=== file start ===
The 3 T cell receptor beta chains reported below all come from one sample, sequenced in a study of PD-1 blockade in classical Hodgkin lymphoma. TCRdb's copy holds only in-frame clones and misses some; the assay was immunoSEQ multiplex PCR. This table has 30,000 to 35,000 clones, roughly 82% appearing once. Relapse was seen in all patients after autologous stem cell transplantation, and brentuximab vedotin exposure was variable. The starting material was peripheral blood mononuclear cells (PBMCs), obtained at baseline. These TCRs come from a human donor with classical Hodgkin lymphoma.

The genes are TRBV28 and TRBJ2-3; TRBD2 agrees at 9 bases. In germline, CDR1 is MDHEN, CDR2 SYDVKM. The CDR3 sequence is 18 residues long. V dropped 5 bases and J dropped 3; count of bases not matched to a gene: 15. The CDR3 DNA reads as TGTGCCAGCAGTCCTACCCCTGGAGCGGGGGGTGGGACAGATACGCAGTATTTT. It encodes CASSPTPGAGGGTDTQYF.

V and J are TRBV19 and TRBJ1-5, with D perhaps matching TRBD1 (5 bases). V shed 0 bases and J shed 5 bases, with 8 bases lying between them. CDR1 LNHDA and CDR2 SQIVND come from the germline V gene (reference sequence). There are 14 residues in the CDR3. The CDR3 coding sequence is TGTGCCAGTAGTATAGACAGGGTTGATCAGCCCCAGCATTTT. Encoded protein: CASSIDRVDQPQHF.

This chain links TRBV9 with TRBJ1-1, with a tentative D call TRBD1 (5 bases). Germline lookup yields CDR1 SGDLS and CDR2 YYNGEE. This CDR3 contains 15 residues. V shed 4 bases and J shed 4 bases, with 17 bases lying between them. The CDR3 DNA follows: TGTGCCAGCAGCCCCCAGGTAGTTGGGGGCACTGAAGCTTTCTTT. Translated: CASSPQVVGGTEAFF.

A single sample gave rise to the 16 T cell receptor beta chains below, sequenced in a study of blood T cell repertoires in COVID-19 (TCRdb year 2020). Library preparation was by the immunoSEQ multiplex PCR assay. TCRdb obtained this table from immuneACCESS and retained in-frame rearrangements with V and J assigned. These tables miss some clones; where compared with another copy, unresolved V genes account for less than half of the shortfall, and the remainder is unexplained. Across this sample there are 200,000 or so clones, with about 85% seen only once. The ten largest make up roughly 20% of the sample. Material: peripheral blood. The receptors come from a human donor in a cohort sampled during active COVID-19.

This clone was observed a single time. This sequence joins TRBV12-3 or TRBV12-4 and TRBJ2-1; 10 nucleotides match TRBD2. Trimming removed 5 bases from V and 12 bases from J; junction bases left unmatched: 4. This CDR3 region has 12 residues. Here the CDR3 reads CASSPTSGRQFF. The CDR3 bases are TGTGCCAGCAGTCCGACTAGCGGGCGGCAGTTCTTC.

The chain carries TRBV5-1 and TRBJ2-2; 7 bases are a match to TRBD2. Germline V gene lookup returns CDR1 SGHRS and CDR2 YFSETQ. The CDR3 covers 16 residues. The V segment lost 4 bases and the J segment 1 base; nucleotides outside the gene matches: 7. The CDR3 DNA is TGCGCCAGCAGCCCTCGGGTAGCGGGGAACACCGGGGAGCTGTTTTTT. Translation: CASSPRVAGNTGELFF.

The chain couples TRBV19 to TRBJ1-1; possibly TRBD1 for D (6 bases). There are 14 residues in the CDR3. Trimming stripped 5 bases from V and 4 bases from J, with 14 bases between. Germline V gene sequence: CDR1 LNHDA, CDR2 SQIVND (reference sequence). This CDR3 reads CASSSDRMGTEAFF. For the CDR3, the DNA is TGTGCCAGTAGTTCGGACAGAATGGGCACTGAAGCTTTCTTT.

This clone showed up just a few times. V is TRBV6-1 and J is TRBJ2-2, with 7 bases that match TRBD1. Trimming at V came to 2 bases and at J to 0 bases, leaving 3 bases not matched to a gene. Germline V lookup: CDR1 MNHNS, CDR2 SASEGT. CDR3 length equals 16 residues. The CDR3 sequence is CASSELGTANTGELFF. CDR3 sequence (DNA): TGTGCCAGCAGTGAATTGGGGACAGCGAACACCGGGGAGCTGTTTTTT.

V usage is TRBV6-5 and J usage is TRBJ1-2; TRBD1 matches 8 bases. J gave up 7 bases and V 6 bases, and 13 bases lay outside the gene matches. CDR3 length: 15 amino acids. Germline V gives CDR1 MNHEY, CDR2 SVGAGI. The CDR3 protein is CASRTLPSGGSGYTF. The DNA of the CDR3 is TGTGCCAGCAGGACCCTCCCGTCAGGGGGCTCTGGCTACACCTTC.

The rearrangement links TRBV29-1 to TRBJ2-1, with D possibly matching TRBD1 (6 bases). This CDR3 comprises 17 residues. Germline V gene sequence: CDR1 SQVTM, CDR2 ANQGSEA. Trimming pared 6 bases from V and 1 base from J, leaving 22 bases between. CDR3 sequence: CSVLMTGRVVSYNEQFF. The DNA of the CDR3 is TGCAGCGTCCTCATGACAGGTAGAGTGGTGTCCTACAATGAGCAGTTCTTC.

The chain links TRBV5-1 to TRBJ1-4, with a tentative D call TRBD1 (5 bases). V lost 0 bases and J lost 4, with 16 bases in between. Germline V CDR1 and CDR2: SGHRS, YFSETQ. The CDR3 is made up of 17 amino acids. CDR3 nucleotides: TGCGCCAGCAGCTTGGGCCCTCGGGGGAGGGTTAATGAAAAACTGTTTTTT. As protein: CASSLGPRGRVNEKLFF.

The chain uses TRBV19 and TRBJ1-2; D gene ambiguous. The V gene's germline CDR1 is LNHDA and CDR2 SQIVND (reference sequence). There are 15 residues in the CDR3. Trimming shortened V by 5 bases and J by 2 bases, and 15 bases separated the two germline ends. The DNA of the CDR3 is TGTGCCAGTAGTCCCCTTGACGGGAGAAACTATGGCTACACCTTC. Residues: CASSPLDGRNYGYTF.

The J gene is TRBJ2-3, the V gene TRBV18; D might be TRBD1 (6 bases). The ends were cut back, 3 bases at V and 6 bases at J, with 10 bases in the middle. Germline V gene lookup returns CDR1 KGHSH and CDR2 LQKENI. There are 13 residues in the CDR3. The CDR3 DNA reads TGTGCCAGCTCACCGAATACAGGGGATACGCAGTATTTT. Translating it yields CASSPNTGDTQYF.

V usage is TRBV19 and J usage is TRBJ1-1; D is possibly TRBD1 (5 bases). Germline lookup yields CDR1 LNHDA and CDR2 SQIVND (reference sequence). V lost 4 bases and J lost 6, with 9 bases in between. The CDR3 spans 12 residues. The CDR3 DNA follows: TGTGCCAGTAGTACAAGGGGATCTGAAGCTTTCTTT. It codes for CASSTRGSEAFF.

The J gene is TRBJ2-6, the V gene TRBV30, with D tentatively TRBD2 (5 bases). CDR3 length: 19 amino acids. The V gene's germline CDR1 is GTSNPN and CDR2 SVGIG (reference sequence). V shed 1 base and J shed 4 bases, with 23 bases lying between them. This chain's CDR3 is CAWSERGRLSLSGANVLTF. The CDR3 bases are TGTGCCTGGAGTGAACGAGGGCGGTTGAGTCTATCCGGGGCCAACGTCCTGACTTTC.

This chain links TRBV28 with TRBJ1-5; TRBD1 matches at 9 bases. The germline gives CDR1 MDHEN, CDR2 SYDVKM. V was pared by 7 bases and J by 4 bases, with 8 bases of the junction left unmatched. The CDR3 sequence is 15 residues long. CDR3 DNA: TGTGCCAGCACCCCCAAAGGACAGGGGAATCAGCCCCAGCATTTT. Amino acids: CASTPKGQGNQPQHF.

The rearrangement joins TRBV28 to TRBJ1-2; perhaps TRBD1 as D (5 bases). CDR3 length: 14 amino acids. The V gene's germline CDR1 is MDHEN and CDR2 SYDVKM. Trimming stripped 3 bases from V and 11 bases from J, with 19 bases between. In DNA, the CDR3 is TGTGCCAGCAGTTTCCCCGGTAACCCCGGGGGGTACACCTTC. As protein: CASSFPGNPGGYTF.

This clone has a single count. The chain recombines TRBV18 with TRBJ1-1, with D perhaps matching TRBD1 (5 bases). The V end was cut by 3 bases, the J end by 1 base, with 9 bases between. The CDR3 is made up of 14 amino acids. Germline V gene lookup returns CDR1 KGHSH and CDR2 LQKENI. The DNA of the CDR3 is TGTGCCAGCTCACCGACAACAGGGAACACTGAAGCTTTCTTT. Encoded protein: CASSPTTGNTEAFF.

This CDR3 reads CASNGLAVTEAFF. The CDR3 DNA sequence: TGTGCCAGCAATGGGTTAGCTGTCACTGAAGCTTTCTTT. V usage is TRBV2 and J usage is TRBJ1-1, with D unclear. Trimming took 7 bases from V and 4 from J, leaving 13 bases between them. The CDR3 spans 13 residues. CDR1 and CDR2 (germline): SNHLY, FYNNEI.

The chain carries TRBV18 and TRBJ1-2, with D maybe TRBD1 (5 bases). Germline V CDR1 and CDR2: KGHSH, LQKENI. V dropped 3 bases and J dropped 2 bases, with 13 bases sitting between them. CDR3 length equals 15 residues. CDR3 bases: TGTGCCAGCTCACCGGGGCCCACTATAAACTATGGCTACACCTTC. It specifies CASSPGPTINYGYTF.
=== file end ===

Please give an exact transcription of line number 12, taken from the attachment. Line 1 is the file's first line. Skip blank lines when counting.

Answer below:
The chain links TRBV5-1 to TRBJ1-4, with a tentative D call TRBD1 (5 bases). V lost 0 bases and J lost 4, with 16 bases in between. Germline V CDR1 and CDR2: SGHRS, YFSETQ. The CDR3 is made up of 17 amino acids. CDR3 nucleotides: TGCGCCAGCAGCTTGGGCCCTCGGGGGAGGGTTAATGAAAAACTGTTTTTT. As protein: CASSLGPRGRVNEKLFF.